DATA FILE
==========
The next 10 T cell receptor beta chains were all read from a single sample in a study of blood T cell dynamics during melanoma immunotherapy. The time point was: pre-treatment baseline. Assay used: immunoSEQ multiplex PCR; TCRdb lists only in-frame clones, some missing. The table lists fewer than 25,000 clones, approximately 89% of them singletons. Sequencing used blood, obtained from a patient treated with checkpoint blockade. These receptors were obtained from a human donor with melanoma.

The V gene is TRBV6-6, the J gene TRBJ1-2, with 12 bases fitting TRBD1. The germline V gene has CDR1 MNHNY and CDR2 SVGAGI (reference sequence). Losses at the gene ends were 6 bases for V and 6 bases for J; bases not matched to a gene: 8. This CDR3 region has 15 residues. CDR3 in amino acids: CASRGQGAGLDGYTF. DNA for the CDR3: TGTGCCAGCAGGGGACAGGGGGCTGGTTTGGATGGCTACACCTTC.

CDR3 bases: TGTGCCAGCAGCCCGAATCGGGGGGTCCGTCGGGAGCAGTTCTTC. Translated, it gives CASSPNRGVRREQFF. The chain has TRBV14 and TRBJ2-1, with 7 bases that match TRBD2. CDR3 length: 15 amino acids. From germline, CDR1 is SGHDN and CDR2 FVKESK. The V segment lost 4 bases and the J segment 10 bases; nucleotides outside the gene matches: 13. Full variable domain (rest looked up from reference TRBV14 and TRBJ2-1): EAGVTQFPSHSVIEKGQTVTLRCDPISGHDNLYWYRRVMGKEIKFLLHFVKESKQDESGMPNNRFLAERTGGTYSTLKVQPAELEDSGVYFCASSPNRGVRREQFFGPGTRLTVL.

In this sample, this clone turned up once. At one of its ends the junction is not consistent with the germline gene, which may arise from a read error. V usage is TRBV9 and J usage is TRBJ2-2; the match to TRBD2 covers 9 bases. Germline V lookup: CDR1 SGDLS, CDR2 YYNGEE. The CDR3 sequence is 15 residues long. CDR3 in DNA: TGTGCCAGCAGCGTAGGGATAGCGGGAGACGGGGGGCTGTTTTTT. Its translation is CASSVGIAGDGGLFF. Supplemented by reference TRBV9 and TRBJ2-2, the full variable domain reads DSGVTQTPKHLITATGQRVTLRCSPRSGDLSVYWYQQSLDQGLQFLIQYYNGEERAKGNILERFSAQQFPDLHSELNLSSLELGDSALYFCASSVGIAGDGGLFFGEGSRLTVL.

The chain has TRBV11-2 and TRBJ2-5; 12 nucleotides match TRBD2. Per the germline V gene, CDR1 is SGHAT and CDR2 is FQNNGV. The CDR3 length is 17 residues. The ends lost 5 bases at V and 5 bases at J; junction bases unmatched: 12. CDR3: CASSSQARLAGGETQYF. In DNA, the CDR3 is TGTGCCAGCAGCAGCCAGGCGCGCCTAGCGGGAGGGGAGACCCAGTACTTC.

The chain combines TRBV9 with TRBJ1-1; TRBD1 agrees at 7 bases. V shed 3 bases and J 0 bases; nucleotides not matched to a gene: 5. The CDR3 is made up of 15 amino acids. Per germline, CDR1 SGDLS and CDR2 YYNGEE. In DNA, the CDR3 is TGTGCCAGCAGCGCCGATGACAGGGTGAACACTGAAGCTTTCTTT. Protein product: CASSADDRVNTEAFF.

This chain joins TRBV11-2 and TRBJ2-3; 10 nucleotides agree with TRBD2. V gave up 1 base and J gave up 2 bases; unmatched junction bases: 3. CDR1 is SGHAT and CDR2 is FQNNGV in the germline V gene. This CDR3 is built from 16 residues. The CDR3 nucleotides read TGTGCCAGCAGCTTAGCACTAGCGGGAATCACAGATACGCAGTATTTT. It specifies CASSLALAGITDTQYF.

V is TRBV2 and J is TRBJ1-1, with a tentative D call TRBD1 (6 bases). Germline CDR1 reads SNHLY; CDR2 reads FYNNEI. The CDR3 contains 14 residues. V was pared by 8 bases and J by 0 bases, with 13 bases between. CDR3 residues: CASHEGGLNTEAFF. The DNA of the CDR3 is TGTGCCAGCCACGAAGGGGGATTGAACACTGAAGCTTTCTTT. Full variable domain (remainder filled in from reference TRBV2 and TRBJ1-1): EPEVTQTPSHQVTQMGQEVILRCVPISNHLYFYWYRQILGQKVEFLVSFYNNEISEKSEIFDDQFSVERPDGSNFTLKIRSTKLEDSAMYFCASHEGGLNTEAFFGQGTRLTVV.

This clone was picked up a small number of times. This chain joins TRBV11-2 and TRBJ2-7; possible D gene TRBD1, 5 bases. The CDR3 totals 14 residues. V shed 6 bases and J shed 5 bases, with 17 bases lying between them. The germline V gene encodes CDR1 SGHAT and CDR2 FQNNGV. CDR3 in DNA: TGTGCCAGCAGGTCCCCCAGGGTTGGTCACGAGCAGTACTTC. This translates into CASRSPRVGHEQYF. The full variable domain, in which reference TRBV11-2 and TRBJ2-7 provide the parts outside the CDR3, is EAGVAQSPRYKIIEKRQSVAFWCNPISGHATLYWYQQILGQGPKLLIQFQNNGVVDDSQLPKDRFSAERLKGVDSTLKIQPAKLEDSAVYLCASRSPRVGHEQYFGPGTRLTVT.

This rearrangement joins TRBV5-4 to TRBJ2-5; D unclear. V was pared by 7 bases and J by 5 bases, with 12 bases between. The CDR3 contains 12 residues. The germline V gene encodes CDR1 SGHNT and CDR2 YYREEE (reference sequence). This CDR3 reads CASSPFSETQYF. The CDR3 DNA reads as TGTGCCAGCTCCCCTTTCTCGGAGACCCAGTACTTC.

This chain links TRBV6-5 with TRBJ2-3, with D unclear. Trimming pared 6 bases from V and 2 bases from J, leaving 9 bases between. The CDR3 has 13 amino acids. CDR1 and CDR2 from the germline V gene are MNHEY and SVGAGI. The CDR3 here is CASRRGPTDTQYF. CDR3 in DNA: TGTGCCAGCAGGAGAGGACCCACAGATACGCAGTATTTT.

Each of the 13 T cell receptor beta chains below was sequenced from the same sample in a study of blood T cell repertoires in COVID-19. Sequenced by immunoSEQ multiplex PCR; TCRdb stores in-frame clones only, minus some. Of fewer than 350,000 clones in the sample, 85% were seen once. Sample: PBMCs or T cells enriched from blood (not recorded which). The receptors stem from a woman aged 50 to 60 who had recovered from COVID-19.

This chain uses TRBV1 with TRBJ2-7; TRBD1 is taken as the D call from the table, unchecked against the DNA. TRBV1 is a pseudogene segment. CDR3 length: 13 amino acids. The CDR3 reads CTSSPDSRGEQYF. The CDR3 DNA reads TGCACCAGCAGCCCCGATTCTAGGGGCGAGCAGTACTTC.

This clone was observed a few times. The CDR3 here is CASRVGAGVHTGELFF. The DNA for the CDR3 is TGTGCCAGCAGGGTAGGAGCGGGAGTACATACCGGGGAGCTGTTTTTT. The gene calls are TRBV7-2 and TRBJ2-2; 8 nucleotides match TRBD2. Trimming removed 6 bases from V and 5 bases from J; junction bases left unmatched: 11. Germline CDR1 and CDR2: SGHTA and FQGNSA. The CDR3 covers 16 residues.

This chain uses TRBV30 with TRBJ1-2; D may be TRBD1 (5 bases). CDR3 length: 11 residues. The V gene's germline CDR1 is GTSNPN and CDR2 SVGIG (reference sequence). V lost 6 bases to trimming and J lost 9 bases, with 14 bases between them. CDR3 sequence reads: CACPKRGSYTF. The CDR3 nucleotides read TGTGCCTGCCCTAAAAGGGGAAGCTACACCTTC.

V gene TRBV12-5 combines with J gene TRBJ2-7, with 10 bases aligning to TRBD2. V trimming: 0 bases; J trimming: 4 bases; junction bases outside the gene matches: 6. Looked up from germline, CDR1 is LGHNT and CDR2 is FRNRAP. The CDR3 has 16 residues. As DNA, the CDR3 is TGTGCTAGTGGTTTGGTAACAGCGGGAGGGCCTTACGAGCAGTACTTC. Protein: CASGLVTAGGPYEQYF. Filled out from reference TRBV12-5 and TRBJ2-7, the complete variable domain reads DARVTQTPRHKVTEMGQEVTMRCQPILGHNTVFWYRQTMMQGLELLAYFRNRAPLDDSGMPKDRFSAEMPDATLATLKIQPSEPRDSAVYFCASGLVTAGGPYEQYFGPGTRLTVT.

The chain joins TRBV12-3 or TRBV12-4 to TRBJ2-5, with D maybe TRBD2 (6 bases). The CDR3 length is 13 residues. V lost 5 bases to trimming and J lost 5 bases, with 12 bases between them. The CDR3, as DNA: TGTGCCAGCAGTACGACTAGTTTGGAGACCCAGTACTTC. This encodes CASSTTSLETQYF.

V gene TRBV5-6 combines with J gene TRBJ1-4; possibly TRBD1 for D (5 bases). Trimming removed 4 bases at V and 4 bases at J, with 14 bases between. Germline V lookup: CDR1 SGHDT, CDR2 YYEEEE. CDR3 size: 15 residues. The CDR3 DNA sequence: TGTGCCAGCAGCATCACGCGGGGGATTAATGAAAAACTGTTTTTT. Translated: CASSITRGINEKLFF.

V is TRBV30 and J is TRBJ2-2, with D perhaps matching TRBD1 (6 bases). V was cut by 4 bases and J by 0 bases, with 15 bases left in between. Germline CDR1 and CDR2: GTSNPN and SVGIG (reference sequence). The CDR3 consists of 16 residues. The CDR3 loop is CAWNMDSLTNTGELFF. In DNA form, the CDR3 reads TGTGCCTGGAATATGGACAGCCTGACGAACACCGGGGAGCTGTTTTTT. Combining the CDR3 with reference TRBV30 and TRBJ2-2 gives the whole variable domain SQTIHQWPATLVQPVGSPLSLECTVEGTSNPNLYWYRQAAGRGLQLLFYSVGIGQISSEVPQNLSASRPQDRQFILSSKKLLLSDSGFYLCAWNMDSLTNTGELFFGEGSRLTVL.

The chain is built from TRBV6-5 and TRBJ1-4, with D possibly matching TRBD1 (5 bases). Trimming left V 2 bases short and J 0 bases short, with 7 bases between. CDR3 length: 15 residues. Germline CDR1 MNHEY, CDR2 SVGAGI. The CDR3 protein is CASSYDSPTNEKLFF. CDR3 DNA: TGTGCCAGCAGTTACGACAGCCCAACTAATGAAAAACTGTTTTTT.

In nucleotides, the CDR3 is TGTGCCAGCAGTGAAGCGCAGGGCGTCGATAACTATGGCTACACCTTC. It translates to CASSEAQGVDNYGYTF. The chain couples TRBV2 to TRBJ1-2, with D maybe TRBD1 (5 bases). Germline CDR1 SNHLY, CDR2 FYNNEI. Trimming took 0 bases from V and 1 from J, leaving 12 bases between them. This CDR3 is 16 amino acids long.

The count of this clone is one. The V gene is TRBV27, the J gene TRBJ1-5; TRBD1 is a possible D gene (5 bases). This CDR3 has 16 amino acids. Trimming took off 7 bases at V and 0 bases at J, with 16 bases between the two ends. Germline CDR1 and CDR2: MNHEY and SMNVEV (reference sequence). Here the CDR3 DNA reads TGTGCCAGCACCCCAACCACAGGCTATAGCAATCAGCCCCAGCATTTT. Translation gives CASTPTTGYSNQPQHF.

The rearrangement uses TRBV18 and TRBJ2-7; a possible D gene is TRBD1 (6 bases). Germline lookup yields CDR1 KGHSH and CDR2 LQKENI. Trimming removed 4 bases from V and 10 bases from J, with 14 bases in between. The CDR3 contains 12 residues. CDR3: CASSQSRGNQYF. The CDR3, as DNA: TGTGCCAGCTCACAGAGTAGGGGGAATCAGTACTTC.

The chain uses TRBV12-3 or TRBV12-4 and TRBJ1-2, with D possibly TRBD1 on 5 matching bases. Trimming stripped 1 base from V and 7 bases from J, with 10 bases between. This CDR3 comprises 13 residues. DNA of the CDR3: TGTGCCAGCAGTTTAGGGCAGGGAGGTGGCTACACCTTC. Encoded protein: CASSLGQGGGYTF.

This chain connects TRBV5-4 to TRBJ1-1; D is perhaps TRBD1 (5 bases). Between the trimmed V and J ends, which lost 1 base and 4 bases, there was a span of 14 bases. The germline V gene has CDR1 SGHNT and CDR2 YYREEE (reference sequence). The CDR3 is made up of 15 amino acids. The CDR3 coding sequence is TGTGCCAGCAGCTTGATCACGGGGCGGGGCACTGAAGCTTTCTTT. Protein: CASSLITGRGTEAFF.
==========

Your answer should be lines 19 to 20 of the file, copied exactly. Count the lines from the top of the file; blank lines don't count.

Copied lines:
V is TRBV30 and J is TRBJ2-2, with D perhaps matching TRBD1 (6 bases). V was cut by 4 bases and J by 0 bases, with 15 bases left in between. Germline CDR1 and CDR2: GTSNPN and SVGIG (reference sequence). The CDR3 consists of 16 residues. The CDR3 loop is CAWNMDSLTNTGELFF. In DNA form, the CDR3 reads TGTGCCTGGAATATGGACAGCCTGACGAACACCGGGGAGCTGTTTTTT. Combining the CDR3 with reference TRBV30 and TRBJ2-2 gives the whole variable domain SQTIHQWPATLVQPVGSPLSLECTVEGTSNPNLYWYRQAAGRGLQLLFYSVGIGQISSEVPQNLSASRPQDRQFILSSKKLLLSDSGFYLCAWNMDSLTNTGELFFGEGSRLTVL.

The chain is built from TRBV6-5 and TRBJ1-4, with D possibly matching TRBD1 (5 bases). Trimming left V 2 bases short and J 0 bases short, with 7 bases between. CDR3 length: 15 residues. Germline CDR1 MNHEY, CDR2 SVGAGI. The CDR3 protein is CASSYDSPTNEKLFF. CDR3 DNA: TGTGCCAGCAGTTACGACAGCCCAACTAATGAAAAACTGTTTTTT.